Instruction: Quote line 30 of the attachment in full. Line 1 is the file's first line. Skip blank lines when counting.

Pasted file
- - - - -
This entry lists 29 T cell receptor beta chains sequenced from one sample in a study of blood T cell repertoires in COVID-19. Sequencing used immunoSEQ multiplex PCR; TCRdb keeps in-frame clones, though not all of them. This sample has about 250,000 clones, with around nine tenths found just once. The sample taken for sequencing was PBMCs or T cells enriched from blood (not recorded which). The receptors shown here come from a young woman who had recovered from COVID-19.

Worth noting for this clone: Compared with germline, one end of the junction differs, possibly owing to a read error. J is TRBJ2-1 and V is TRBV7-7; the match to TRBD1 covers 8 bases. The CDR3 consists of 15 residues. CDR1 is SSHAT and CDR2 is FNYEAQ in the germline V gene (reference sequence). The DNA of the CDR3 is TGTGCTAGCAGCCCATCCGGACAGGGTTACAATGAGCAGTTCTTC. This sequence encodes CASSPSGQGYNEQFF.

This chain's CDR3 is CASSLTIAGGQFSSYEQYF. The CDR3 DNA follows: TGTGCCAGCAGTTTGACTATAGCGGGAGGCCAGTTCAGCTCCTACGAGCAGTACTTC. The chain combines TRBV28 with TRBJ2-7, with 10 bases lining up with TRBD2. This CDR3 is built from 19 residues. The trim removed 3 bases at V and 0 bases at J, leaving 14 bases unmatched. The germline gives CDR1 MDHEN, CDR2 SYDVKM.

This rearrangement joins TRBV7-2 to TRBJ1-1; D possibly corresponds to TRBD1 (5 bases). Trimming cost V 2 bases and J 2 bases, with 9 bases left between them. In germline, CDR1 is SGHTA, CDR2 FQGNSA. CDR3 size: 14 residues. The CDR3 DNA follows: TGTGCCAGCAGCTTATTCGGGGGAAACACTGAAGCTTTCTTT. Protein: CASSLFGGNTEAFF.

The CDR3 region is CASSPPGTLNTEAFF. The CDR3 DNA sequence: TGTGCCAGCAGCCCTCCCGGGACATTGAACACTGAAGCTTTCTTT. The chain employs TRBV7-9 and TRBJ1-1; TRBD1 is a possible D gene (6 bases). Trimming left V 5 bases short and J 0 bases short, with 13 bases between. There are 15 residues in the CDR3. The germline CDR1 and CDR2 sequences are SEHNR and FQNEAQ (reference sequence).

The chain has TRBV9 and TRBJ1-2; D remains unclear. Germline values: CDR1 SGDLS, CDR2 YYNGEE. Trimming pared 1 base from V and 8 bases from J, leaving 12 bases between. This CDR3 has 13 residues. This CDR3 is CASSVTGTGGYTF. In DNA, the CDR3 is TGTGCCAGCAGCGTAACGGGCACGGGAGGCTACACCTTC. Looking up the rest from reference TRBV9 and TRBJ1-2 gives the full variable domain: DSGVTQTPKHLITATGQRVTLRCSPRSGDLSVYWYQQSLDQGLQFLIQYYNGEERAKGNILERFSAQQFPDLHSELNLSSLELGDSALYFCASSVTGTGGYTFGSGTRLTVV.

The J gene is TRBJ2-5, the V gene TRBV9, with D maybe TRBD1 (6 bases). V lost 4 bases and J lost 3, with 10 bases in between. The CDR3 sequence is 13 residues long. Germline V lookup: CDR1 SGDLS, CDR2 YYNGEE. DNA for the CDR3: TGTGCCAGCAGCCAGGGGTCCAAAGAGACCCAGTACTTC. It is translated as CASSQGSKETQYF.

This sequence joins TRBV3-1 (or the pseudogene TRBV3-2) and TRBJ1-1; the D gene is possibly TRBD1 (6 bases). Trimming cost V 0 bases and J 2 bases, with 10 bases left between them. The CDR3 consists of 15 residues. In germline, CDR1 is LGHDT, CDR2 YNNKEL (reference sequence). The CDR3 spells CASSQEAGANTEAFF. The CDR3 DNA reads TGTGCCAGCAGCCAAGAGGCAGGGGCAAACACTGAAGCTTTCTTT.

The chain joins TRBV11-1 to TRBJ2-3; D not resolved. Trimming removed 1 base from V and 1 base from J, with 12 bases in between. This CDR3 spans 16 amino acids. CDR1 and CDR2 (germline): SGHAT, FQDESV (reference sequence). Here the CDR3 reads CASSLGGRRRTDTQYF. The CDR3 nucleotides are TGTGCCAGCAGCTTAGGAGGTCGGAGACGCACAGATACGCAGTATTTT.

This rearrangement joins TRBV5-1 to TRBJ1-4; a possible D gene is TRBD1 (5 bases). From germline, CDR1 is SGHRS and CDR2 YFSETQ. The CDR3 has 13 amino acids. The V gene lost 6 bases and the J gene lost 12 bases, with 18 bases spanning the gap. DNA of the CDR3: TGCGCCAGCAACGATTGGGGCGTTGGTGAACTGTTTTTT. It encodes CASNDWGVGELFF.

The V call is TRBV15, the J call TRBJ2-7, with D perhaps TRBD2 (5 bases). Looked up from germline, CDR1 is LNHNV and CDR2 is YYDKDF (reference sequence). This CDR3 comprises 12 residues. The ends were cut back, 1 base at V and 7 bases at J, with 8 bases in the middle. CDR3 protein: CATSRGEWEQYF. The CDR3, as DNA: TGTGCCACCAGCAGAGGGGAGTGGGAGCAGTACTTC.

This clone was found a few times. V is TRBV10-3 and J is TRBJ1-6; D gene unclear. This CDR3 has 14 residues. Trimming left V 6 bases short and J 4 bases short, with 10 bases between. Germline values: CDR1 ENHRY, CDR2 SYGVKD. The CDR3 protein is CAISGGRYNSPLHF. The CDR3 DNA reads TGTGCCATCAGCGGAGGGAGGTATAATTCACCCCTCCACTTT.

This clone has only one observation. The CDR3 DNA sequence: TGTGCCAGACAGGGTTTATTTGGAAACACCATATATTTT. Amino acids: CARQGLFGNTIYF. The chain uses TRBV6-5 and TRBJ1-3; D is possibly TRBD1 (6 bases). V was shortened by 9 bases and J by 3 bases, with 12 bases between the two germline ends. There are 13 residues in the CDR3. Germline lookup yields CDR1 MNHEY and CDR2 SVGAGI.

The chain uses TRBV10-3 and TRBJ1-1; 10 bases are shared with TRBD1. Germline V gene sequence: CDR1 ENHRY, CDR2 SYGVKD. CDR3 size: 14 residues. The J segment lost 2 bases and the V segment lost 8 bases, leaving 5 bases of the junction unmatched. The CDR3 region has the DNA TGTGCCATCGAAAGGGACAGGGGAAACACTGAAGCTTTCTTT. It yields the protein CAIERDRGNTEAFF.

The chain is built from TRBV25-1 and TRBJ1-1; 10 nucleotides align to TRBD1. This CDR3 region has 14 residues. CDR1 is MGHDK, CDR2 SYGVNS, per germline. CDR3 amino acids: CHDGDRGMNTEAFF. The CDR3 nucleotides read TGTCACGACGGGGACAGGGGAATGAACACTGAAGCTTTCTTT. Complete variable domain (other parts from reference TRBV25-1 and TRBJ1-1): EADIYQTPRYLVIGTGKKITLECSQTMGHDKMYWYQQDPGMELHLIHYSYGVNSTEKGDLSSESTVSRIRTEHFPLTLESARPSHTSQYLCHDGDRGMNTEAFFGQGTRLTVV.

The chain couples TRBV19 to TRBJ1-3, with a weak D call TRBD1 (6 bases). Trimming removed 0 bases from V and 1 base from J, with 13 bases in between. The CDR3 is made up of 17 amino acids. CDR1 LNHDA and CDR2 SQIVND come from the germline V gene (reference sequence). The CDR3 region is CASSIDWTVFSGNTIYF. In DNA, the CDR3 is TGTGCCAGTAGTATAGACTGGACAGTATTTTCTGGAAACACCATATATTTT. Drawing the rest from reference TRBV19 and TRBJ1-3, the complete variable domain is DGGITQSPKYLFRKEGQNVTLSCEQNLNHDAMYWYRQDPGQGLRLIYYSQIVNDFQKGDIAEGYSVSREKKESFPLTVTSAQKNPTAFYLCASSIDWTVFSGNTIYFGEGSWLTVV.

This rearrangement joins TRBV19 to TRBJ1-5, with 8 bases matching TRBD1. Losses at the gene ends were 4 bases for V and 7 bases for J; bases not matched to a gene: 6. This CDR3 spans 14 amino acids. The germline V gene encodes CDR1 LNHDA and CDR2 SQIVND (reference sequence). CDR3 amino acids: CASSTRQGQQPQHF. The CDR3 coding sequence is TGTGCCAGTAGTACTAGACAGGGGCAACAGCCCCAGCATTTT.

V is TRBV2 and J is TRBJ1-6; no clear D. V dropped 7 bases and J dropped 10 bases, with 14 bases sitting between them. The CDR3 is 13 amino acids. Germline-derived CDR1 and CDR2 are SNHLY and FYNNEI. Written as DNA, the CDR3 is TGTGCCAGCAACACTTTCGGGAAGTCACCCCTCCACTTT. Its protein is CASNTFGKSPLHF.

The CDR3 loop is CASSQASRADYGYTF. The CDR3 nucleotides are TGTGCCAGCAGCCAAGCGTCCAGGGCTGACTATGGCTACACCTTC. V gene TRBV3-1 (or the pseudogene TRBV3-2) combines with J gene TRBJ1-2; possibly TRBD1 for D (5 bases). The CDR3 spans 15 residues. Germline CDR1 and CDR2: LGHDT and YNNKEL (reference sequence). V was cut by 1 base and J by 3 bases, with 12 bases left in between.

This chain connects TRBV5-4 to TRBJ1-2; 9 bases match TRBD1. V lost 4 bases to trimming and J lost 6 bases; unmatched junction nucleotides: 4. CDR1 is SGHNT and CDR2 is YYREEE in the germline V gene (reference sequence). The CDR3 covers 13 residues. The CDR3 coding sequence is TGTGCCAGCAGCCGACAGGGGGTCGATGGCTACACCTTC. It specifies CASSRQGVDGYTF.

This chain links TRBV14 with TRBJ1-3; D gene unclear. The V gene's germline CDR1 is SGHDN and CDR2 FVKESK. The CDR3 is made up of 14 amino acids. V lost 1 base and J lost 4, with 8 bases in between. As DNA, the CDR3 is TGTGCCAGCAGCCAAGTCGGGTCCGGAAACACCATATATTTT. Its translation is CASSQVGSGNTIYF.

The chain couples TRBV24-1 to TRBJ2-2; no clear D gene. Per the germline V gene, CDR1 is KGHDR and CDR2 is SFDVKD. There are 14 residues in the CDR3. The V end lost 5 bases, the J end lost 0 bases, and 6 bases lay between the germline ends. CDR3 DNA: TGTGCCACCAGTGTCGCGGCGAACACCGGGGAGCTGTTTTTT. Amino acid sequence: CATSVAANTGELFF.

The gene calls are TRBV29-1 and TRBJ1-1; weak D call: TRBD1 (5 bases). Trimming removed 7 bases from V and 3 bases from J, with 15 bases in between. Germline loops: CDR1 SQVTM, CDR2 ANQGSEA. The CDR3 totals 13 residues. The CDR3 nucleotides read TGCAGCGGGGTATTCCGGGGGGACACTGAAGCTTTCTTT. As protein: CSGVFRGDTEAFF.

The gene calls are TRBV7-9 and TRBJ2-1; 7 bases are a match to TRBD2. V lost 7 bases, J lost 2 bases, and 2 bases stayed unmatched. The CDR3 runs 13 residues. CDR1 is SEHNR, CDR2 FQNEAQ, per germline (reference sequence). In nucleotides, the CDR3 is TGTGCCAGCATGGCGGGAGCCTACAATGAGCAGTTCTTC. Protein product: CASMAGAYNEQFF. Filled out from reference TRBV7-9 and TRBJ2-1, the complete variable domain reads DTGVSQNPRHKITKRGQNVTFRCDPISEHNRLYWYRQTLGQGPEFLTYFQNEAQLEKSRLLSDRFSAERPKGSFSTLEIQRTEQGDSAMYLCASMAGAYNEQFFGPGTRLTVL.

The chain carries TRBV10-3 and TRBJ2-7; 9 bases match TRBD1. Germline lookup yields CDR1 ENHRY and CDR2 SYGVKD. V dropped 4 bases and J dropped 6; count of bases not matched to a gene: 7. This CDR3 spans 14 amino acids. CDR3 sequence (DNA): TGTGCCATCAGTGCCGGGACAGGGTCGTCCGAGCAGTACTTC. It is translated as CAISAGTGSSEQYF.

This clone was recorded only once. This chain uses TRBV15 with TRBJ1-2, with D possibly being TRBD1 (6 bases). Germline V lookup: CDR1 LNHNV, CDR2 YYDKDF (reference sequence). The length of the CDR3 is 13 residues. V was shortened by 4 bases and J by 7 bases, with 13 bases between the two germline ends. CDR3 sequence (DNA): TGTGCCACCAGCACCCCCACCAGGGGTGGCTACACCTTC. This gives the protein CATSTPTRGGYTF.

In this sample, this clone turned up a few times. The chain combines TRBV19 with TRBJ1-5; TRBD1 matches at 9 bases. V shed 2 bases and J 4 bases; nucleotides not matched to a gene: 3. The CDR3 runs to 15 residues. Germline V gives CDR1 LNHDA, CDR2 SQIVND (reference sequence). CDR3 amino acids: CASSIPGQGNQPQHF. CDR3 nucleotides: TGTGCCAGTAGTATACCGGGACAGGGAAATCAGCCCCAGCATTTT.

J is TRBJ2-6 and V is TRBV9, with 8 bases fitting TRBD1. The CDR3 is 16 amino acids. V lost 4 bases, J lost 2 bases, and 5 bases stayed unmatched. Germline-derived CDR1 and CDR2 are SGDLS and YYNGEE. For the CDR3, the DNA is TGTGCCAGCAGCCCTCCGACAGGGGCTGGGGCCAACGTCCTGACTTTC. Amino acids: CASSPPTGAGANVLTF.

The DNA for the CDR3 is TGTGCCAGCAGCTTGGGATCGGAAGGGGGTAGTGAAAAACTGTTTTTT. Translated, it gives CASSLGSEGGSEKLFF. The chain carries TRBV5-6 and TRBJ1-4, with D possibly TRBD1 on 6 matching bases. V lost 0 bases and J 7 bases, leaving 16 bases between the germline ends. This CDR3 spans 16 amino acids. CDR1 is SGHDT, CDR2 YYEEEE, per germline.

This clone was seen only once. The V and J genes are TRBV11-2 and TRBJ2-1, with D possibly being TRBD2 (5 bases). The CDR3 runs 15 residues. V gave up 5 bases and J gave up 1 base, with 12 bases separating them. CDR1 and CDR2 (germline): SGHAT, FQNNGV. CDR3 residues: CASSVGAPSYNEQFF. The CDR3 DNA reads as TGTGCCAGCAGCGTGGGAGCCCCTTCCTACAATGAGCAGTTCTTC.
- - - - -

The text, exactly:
This clone was seen only once. The V and J genes are TRBV11-2 and TRBJ2-1, with D possibly being TRBD2 (5 bases). The CDR3 runs 15 residues. V gave up 5 bases and J gave up 1 base, with 12 bases separating them. CDR1 and CDR2 (germline): SGHAT, FQNNGV. CDR3 residues: CASSVGAPSYNEQFF. The CDR3 DNA reads as TGTGCCAGCAGCGTGGGAGCCCCTTCCTACAATGAGCAGTTCTTC.